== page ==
May 1, 2010 - A new city law requires Buffalo landlords to disclose to tenants whether or not they allow smoking in their buildings. It is the first such policy in the state and one of only a few in the nation.
The disclosure law clarifies to smokers and non-smokers the tobacco policies in a building before they sign a rental agreement. But tobacco-control advocates also see such laws as a way to encourage landlords to make their apartments smoke-free.
"A smoke-free building is more attractive to tenants and tends to get higher payments," Anthony Billoni, coordinator of the Erie-Niagara Tobacco-Free Coalition, said Thursday, April 29th. The coalition worked with the city on the law, which went into effect with little notice in March.
The law, which is modeled after a policy in Oregon, requires landlords to disclose whether smoking is prohibited or allowed in a building, or allowed in limited areas. If smoking is allowed in limited areas, those areas must be identified. Colleen Hermann-Franzen, tobacco program manager for the American Lung Association in Oregon, said landlord groups supported the measure. "It has been well-received by tenants and landlords," she said. "The work now is informing people about the law." (Oregon's New Law Requiring Landlords to Disclose their Smoking Policy)
Notification must occur at the time tenants sign a lease agreement. Landlords can draft their own disclosure forms or use sample language available from such tobacco control organizations as the coalition.
Landlords in New York State are not required to use written lease agreements and are not required to disclose a smoking policy in writing. However, officials said a verbal disclosure leaves no physical proof that the disclosure occurred and leaves a landlord vulnerable to legal action by a tenant when misunderstandings over smoking policies arise.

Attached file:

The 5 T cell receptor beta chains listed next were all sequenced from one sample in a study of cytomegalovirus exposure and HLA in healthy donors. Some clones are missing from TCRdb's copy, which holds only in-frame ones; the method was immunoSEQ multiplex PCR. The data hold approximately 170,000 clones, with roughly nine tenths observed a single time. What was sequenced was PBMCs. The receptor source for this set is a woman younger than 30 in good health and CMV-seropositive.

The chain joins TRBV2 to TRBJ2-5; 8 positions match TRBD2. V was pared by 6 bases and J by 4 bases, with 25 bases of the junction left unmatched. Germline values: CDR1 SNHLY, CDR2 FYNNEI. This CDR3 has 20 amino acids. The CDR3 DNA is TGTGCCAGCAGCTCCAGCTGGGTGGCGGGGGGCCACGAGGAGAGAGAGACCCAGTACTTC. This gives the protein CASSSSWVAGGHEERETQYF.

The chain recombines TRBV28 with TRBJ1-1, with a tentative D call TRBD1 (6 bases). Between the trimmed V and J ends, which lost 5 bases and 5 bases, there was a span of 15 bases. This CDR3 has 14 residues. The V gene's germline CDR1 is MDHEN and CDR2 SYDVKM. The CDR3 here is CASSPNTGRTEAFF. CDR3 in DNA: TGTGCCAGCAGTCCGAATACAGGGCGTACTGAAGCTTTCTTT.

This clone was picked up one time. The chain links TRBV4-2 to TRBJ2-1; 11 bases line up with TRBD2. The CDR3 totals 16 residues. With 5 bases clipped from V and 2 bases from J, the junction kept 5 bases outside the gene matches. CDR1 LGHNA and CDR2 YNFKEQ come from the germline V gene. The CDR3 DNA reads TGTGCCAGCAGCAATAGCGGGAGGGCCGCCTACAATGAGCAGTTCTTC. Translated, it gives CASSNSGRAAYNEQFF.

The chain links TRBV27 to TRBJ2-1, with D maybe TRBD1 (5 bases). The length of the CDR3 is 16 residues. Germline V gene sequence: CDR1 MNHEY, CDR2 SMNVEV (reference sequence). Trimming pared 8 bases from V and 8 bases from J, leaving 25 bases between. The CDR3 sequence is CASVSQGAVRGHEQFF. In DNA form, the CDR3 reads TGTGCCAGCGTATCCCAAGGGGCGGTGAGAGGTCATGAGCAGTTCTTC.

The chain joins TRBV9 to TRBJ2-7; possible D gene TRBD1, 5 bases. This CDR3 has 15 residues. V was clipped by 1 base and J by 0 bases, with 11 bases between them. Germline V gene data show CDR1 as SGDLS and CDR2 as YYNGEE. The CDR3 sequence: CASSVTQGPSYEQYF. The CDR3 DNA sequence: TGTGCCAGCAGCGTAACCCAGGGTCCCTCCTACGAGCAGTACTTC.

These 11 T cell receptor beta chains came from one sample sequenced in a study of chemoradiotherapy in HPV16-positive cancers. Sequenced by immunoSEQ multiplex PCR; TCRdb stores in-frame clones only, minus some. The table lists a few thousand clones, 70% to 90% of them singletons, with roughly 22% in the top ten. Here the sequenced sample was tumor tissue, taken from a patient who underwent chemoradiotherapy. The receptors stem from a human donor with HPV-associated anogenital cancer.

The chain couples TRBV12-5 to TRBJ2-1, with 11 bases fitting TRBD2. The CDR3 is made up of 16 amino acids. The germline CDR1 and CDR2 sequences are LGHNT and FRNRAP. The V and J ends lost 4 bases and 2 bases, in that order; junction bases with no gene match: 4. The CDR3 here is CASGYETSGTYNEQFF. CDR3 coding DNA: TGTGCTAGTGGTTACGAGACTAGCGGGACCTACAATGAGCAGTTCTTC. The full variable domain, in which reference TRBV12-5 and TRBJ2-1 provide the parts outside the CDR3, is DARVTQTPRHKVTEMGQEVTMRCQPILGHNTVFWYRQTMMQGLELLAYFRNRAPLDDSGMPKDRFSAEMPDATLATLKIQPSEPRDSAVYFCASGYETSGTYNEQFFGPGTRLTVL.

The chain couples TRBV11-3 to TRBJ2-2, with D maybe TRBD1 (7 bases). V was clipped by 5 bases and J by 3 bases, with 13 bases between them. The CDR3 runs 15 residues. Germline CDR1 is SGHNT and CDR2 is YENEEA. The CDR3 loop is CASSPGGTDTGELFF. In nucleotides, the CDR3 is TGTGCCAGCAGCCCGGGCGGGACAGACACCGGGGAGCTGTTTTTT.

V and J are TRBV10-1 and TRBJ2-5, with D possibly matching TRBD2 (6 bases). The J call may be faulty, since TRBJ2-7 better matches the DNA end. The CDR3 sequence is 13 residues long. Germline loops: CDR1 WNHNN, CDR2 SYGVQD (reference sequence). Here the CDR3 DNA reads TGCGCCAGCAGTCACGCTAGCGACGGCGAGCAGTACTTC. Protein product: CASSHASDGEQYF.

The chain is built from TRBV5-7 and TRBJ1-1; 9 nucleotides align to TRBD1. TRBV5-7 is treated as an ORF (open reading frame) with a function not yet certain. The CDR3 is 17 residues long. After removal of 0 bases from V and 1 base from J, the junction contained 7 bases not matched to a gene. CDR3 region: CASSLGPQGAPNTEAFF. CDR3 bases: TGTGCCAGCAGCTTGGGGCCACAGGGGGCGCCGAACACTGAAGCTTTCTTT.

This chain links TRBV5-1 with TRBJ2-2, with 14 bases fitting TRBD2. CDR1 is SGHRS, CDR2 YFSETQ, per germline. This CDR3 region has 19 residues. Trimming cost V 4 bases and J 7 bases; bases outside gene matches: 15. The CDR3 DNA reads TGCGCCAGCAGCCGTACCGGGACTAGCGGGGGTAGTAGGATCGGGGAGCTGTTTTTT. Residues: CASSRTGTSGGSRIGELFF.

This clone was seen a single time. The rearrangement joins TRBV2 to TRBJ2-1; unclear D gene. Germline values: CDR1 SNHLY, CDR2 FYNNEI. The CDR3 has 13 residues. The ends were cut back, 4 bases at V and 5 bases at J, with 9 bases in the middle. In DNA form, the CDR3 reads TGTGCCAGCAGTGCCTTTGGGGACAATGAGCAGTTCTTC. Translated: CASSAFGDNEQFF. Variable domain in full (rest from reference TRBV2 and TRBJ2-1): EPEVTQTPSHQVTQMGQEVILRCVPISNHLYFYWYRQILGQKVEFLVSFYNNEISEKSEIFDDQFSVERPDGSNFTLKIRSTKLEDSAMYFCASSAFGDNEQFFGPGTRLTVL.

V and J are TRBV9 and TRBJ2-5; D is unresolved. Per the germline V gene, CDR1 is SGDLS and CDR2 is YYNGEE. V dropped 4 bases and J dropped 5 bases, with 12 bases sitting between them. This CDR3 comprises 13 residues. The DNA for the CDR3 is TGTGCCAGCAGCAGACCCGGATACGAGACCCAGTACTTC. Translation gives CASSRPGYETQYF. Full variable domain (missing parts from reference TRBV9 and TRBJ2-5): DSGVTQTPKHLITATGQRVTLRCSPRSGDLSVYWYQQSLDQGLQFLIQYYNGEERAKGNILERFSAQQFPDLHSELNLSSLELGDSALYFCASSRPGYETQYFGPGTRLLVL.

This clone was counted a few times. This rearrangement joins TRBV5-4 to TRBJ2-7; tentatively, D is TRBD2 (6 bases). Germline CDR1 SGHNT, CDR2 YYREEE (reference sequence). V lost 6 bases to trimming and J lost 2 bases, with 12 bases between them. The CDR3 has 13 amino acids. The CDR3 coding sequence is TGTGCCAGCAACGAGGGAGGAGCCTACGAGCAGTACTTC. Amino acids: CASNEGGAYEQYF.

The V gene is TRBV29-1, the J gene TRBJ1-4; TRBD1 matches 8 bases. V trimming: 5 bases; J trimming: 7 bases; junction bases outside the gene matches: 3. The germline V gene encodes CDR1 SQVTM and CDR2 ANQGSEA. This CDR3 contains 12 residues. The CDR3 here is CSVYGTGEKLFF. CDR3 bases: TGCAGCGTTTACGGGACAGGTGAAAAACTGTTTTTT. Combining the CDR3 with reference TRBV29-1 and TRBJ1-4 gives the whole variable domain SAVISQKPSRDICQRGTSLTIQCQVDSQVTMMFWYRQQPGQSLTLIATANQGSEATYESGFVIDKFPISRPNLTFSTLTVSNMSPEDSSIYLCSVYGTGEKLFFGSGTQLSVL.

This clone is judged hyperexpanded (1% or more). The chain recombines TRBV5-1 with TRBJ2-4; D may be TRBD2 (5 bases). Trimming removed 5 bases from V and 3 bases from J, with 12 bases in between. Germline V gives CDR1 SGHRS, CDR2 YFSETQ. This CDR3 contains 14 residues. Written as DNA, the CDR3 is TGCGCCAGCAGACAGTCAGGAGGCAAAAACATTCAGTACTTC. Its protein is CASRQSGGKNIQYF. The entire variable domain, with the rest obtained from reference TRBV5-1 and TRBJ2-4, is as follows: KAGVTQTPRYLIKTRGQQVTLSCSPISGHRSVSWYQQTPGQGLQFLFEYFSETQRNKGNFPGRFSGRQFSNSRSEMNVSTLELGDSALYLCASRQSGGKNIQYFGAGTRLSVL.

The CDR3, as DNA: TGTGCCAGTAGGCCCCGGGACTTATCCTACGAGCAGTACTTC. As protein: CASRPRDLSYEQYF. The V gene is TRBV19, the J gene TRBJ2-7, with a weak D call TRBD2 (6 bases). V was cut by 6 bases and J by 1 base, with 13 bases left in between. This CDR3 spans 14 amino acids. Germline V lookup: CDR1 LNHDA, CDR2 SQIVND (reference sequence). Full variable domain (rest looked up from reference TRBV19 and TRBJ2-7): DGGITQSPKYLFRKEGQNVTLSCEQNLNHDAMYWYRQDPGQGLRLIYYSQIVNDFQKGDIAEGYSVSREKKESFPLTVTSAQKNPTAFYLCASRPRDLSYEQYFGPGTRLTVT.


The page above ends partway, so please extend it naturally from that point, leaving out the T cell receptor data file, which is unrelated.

"The law helps tenants protect themselves from second-hand smoke, and it helps smokers develop an understanding about whether they can smoke, which will avoid the many conflicts that make it to court," said City Housing Court Judge Henry J. Nowak.
Secondhand smoke, which is also known as environmental or passive smoke, (ets, secondhand smoke, involuntary smoking, sidestream smoke) includes smoke that comes from the end of a lighted cigarette or cigar, and smoke that comes from the exhalation of a smoker.
Secondhand smoke is classified as a cancer-causing agent by the U.S. Environmental Protection Agency and the International Agency for Research on Cancer, a branch of the World Health Organization.
The 2006 Richard H. Carmona, M.D., M.P.H., FACS U.S. Surgeon General's report concluded that secondhand smoke causes premature death and disease in children and in adults who do not smoke, including respiratory problems and, over a long period, cancer. (The Health Consequences of Involuntary Exposure to Tobacco Smoke: A Report of the Surgeon General June 27, 2006)
Billoni said the law will benefit landlords, especially those concerned about potential damage to their properties from fires and smoke odors, by clarifying that it is legal for them to make a multi-unit dwelling smoke-free. He and others likened the law to rental policies on pets and disclosure requirements about the presence of lead-based paint.
Belmont Housing Resources, which manages and builds low-cost housing in Buffalo, oversees more than 700 units in 15 multi-unit buildings in the region. The organization, which supports the law, over the years made its buildings smoke-free. "Landlords don't realize that it's legal to adopt a smoke-free policy. Smokers are not a legally protected group," said Pam Berger, vice president of property operations.
The Erie-Niagara Tobacco-Free Coalition announced Thursday, April 28th it is reimbursing landlords up to $500 for the cost of advertising a smoke-free building if they use the international no smoking logo or the phrase "No Smoking Allowed" in apartment rental ads.
Reference: Buffalo landlords required to disclose smoking policy to tenants by Henry L. Davis (firstname.lastname@example.org), The Buffalo News, 5/1/2010.